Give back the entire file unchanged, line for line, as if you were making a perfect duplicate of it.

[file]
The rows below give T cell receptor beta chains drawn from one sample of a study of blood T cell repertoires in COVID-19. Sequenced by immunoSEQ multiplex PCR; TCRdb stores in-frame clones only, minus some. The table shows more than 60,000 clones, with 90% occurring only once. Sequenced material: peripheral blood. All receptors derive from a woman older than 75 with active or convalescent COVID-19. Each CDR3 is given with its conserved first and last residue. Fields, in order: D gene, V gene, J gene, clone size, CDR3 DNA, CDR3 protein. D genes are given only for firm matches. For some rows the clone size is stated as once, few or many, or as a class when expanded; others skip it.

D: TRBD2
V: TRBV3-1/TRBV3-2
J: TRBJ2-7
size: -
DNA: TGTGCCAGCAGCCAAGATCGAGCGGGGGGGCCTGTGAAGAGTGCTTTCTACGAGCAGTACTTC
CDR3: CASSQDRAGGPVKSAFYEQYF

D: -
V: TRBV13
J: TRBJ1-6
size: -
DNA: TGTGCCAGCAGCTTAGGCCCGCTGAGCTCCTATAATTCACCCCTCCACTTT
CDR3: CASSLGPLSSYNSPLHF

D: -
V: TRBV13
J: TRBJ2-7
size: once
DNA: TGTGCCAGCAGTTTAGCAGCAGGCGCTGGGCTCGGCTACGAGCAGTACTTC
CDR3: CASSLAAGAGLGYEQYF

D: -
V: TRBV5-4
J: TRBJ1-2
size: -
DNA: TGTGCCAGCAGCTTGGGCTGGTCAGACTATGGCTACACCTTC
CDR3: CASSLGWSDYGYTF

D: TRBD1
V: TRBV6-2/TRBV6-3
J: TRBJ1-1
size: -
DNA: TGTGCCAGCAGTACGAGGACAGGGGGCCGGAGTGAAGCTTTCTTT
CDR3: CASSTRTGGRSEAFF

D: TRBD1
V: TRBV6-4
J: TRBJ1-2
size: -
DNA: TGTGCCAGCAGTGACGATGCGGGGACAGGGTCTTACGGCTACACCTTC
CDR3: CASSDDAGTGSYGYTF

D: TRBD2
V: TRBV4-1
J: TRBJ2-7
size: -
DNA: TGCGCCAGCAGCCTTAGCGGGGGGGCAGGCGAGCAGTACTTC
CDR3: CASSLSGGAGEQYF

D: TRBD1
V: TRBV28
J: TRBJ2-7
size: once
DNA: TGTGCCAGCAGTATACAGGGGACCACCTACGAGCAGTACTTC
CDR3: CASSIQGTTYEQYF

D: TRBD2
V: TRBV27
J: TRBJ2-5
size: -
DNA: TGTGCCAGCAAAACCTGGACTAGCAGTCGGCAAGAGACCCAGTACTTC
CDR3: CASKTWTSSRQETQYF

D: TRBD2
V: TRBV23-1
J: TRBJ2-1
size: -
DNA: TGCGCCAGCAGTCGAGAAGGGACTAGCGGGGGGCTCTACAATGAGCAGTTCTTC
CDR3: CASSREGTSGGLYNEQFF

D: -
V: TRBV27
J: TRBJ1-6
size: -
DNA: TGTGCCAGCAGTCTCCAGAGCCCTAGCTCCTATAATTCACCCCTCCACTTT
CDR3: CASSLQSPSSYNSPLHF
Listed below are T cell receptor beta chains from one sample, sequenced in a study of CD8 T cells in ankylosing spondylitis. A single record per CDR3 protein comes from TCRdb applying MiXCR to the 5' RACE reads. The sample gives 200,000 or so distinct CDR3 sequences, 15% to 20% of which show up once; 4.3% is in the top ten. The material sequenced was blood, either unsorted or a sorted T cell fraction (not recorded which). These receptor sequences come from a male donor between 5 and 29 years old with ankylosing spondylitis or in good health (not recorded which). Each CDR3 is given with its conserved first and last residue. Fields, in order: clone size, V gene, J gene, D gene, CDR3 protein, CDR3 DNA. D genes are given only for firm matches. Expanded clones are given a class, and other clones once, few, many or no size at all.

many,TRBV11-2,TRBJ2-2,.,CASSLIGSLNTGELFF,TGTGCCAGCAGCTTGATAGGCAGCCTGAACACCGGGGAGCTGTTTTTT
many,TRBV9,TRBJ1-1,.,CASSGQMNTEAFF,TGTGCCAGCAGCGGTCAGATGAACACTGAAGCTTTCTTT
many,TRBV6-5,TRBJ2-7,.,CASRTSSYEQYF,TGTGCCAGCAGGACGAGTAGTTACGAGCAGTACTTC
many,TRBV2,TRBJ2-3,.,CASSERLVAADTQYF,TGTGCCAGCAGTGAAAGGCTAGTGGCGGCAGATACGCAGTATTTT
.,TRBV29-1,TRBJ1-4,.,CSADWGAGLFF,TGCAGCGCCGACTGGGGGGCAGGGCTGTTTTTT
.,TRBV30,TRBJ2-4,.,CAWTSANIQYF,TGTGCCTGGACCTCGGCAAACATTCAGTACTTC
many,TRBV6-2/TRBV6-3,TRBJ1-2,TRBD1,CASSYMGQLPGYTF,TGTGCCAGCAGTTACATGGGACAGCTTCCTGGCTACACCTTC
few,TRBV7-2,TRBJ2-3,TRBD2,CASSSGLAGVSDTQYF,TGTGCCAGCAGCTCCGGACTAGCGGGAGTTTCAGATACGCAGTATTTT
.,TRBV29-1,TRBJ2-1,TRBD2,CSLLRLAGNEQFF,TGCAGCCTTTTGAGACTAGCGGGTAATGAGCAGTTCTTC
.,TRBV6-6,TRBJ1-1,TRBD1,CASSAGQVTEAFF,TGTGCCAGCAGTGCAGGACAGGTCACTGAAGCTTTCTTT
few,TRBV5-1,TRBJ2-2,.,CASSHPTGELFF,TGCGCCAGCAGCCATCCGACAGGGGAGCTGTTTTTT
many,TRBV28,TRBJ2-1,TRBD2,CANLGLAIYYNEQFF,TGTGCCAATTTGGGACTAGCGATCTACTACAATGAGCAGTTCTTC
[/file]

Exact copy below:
The rows below give T cell receptor beta chains drawn from one sample of a study of blood T cell repertoires in COVID-19. Sequenced by immunoSEQ multiplex PCR; TCRdb stores in-frame clones only, minus some. The table shows more than 60,000 clones, with 90% occurring only once. Sequenced material: peripheral blood. All receptors derive from a woman older than 75 with active or convalescent COVID-19. Each CDR3 is given with its conserved first and last residue. Fields, in order: D gene, V gene, J gene, clone size, CDR3 DNA, CDR3 protein. D genes are given only for firm matches. For some rows the clone size is stated as once, few or many, or as a class when expanded; others skip it.

D: TRBD2
V: TRBV3-1/TRBV3-2
J: TRBJ2-7
size: -
DNA: TGTGCCAGCAGCCAAGATCGAGCGGGGGGGCCTGTGAAGAGTGCTTTCTACGAGCAGTACTTC
CDR3: CASSQDRAGGPVKSAFYEQYF

D: -
V: TRBV13
J: TRBJ1-6
size: -
DNA: TGTGCCAGCAGCTTAGGCCCGCTGAGCTCCTATAATTCACCCCTCCACTTT
CDR3: CASSLGPLSSYNSPLHF

D: -
V: TRBV13
J: TRBJ2-7
size: once
DNA: TGTGCCAGCAGTTTAGCAGCAGGCGCTGGGCTCGGCTACGAGCAGTACTTC
CDR3: CASSLAAGAGLGYEQYF

D: -
V: TRBV5-4
J: TRBJ1-2
size: -
DNA: TGTGCCAGCAGCTTGGGCTGGTCAGACTATGGCTACACCTTC
CDR3: CASSLGWSDYGYTF

D: TRBD1
V: TRBV6-2/TRBV6-3
J: TRBJ1-1
size: -
DNA: TGTGCCAGCAGTACGAGGACAGGGGGCCGGAGTGAAGCTTTCTTT
CDR3: CASSTRTGGRSEAFF

D: TRBD1
V: TRBV6-4
J: TRBJ1-2
size: -
DNA: TGTGCCAGCAGTGACGATGCGGGGACAGGGTCTTACGGCTACACCTTC
CDR3: CASSDDAGTGSYGYTF

D: TRBD2
V: TRBV4-1
J: TRBJ2-7
size: -
DNA: TGCGCCAGCAGCCTTAGCGGGGGGGCAGGCGAGCAGTACTTC
CDR3: CASSLSGGAGEQYF

D: TRBD1
V: TRBV28
J: TRBJ2-7
size: once
DNA: TGTGCCAGCAGTATACAGGGGACCACCTACGAGCAGTACTTC
CDR3: CASSIQGTTYEQYF

D: TRBD2
V: TRBV27
J: TRBJ2-5
size: -
DNA: TGTGCCAGCAAAACCTGGACTAGCAGTCGGCAAGAGACCCAGTACTTC
CDR3: CASKTWTSSRQETQYF

D: TRBD2
V: TRBV23-1
J: TRBJ2-1
size: -
DNA: TGCGCCAGCAGTCGAGAAGGGACTAGCGGGGGGCTCTACAATGAGCAGTTCTTC
CDR3: CASSREGTSGGLYNEQFF

D: -
V: TRBV27
J: TRBJ1-6
size: -
DNA: TGTGCCAGCAGTCTCCAGAGCCCTAGCTCCTATAATTCACCCCTCCACTTT
CDR3: CASSLQSPSSYNSPLHF
Listed below are T cell receptor beta chains from one sample, sequenced in a study of CD8 T cells in ankylosing spondylitis. A single record per CDR3 protein comes from TCRdb applying MiXCR to the 5' RACE reads. The sample gives 200,000 or so distinct CDR3 sequences, 15% to 20% of which show up once; 4.3% is in the top ten. The material sequenced was blood, either unsorted or a sorted T cell fraction (not recorded which). These receptor sequences come from a male donor between 5 and 29 years old with ankylosing spondylitis or in good health (not recorded which). Each CDR3 is given with its conserved first and last residue. Fields, in order: clone size, V gene, J gene, D gene, CDR3 protein, CDR3 DNA. D genes are given only for firm matches. Expanded clones are given a class, and other clones once, few, many or no size at all.

many,TRBV11-2,TRBJ2-2,.,CASSLIGSLNTGELFF,TGTGCCAGCAGCTTGATAGGCAGCCTGAACACCGGGGAGCTGTTTTTT
many,TRBV9,TRBJ1-1,.,CASSGQMNTEAFF,TGTGCCAGCAGCGGTCAGATGAACACTGAAGCTTTCTTT
many,TRBV6-5,TRBJ2-7,.,CASRTSSYEQYF,TGTGCCAGCAGGACGAGTAGTTACGAGCAGTACTTC
many,TRBV2,TRBJ2-3,.,CASSERLVAADTQYF,TGTGCCAGCAGTGAAAGGCTAGTGGCGGCAGATACGCAGTATTTT
.,TRBV29-1,TRBJ1-4,.,CSADWGAGLFF,TGCAGCGCCGACTGGGGGGCAGGGCTGTTTTTT
.,TRBV30,TRBJ2-4,.,CAWTSANIQYF,TGTGCCTGGACCTCGGCAAACATTCAGTACTTC
many,TRBV6-2/TRBV6-3,TRBJ1-2,TRBD1,CASSYMGQLPGYTF,TGTGCCAGCAGTTACATGGGACAGCTTCCTGGCTACACCTTC
few,TRBV7-2,TRBJ2-3,TRBD2,CASSSGLAGVSDTQYF,TGTGCCAGCAGCTCCGGACTAGCGGGAGTTTCAGATACGCAGTATTTT
.,TRBV29-1,TRBJ2-1,TRBD2,CSLLRLAGNEQFF,TGCAGCCTTTTGAGACTAGCGGGTAATGAGCAGTTCTTC
.,TRBV6-6,TRBJ1-1,TRBD1,CASSAGQVTEAFF,TGTGCCAGCAGTGCAGGACAGGTCACTGAAGCTTTCTTT
few,TRBV5-1,TRBJ2-2,.,CASSHPTGELFF,TGCGCCAGCAGCCATCCGACAGGGGAGCTGTTTTTT
many,TRBV28,TRBJ2-1,TRBD2,CANLGLAIYYNEQFF,TGTGCCAATTTGGGACTAGCGATCTACTACAATGAGCAGTTCTTC